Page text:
Equilibrium explanation as structural non-mechanistic explanation: The case long-term bacterial persistence in human hosts
Teorema: International Journal of Philosophy 3 (38):95-120 (2019)
Philippe Huneman has recently questioned the widespread application of mechanistic models of scientific explanation based on the existence of structural explanations, i.e. explanations that account for the phenomenon to be explained in virtue of the mathematical properties of the system where the phenomenon obtains, rather than in terms of the mechanisms that causally produce the phenomenon. Structural explanations are very diverse, including cases like explanations in terms of bowtie structures, in terms of the topological properties of the system, or in terms of equilibrium. The role of mathematics in bowtie structured systems and in topologically constrained systems has recently been examined in different papers. However, the specific role that mathematical properties play in equilibrium explanations requires further examination, as different authors defend different interpretations, some of them closer to the new-mechanistic approach than to the structural model advocated by Huneman. In this paper, we cover this gap by investigating the explanatory role that mathematics play in Blaser and Kirschner’s nested equilibrium model of the stability of persistent long-term human-microbe associations. We argue that their model is explanatory because: i) it provides a mathematical structure in the form of a set of differential equations that together satisfy an ESS; ii) that the nested nature of the ESSs makes the explanation of host-microbe persistent associations robust to any perturbation; iii) that this is so because the properties of the ESS directly mirror the properties of the biological system in a non-causal way. The combination of these three theses make equilibrium explanations look more similar to structural explanations than to causal-mechanistic explanation.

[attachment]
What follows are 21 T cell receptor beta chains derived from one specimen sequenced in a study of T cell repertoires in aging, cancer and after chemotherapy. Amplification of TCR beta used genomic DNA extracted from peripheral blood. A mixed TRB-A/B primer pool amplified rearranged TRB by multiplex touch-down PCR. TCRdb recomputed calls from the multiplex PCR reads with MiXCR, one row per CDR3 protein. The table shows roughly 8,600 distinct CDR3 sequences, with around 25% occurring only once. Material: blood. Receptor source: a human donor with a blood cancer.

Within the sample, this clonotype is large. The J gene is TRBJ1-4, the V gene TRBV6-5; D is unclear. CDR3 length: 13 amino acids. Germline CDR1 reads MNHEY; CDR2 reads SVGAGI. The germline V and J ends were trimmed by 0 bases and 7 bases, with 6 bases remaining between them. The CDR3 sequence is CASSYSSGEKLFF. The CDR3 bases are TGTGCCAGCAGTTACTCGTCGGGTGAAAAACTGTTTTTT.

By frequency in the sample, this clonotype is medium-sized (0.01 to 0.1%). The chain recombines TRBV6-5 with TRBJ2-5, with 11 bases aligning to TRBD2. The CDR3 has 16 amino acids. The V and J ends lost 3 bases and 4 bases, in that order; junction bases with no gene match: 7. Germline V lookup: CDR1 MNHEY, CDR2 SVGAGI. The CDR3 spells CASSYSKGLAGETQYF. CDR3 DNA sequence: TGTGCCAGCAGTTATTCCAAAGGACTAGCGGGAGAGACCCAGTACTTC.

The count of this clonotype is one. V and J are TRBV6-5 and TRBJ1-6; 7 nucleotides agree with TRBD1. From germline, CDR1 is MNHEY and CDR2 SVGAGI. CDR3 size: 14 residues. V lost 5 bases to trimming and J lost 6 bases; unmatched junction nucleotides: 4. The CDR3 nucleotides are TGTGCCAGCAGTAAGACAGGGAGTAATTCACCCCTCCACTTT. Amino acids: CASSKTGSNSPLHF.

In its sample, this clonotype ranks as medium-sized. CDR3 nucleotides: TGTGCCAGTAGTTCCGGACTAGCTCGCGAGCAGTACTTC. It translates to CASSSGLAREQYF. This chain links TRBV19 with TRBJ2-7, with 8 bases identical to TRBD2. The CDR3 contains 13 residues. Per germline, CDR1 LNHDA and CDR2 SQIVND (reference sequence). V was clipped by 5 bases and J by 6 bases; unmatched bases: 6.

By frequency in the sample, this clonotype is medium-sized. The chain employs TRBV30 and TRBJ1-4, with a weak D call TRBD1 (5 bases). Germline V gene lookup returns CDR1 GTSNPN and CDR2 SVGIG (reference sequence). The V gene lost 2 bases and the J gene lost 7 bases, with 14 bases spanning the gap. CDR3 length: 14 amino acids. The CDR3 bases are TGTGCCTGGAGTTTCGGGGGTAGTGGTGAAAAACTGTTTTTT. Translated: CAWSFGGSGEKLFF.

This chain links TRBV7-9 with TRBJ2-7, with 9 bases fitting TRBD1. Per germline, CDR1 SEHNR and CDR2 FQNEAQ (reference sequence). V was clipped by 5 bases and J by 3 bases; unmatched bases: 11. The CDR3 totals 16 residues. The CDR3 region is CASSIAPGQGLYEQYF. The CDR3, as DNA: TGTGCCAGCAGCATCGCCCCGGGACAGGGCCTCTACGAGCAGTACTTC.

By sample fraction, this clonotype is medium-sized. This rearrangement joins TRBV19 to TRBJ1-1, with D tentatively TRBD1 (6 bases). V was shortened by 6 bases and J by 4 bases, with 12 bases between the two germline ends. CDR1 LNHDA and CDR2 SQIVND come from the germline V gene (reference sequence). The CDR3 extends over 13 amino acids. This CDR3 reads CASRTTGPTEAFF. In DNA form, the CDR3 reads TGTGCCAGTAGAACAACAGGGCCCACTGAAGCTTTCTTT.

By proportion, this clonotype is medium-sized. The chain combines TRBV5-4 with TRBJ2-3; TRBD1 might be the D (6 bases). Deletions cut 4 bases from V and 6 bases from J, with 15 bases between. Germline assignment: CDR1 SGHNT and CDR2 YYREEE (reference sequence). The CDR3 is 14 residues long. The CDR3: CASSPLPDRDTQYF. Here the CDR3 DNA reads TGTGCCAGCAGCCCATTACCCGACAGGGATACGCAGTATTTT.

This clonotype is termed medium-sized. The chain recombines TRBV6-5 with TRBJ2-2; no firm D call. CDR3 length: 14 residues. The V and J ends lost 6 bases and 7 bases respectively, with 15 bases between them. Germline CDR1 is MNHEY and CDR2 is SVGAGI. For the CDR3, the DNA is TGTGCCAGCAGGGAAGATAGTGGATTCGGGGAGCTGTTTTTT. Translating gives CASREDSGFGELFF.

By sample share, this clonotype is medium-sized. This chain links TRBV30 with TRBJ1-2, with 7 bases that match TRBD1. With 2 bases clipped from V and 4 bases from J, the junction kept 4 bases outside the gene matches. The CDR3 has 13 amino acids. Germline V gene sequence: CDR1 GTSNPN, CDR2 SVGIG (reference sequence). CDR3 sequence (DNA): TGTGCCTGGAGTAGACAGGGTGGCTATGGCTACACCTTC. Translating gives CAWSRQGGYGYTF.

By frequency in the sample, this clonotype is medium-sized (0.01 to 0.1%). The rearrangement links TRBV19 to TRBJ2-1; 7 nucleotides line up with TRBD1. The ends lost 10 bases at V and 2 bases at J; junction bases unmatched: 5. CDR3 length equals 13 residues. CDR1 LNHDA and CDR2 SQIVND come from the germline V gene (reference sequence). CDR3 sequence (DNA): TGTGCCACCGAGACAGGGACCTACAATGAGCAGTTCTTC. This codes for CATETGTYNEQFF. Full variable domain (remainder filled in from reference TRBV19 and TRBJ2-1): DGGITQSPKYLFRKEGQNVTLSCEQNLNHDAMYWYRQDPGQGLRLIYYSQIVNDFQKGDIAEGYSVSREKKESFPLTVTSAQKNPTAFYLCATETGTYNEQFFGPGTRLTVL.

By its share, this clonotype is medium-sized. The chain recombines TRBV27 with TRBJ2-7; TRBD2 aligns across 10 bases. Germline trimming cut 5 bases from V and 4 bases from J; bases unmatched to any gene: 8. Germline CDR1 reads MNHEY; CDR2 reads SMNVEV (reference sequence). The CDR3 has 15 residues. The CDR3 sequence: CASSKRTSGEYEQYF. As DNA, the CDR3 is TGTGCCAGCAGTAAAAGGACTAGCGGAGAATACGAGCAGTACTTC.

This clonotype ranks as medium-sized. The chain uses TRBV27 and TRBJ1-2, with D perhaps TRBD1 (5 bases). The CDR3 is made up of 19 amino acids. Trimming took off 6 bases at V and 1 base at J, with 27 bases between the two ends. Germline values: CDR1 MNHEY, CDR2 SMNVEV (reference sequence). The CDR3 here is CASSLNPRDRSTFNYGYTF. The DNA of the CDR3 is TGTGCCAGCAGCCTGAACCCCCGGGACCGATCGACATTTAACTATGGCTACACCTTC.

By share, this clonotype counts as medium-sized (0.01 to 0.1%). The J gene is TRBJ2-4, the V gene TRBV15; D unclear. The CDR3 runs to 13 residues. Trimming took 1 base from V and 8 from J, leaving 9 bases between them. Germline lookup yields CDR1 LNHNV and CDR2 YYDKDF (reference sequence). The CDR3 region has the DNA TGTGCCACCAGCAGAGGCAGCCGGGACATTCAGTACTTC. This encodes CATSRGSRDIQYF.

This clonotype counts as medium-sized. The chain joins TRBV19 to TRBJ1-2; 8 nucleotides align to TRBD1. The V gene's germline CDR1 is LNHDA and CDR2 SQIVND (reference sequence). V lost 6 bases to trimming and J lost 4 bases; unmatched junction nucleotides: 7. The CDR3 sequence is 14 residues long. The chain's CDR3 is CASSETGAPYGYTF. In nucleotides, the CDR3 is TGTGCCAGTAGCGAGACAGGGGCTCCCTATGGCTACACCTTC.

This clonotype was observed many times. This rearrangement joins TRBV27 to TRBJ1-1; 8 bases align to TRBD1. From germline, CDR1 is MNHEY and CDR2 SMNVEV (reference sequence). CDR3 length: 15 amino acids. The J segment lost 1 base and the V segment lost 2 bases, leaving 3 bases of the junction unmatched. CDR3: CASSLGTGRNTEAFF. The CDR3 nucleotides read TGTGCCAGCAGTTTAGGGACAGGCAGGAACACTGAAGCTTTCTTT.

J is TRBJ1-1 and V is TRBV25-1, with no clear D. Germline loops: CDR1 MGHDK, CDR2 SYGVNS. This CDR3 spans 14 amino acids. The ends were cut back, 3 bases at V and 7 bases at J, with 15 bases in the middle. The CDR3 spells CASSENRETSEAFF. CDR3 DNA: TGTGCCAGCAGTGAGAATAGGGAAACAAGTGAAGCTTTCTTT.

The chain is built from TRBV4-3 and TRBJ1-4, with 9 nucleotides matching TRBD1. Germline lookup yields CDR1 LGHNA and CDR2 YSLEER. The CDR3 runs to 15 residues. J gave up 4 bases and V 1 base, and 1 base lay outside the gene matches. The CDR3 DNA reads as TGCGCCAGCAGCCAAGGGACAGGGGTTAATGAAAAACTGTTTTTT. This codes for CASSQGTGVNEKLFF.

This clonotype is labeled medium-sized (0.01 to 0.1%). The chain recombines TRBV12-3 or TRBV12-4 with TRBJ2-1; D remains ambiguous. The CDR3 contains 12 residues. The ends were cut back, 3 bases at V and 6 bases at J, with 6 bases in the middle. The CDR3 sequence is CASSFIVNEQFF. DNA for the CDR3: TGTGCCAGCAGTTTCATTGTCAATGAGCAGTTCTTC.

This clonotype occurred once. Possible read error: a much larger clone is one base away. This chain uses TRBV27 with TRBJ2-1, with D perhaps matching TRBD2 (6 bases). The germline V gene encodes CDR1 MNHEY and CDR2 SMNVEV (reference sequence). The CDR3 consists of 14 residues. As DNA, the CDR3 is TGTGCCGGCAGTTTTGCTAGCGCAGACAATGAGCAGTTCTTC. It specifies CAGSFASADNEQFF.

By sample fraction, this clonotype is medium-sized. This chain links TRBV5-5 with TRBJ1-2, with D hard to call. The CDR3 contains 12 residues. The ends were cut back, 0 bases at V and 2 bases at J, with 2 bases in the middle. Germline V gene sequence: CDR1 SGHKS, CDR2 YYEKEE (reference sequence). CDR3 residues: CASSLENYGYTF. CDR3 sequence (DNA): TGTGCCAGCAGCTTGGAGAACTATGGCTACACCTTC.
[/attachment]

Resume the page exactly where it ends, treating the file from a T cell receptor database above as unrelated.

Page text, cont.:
Archival date: 2019-12-08
View other versions
View other versions
Added to PP
Historical graph of downloads since first upload
This graph includes both downloads from PhilArchive and clicks on external links on PhilPapers.How can I increase my downloads?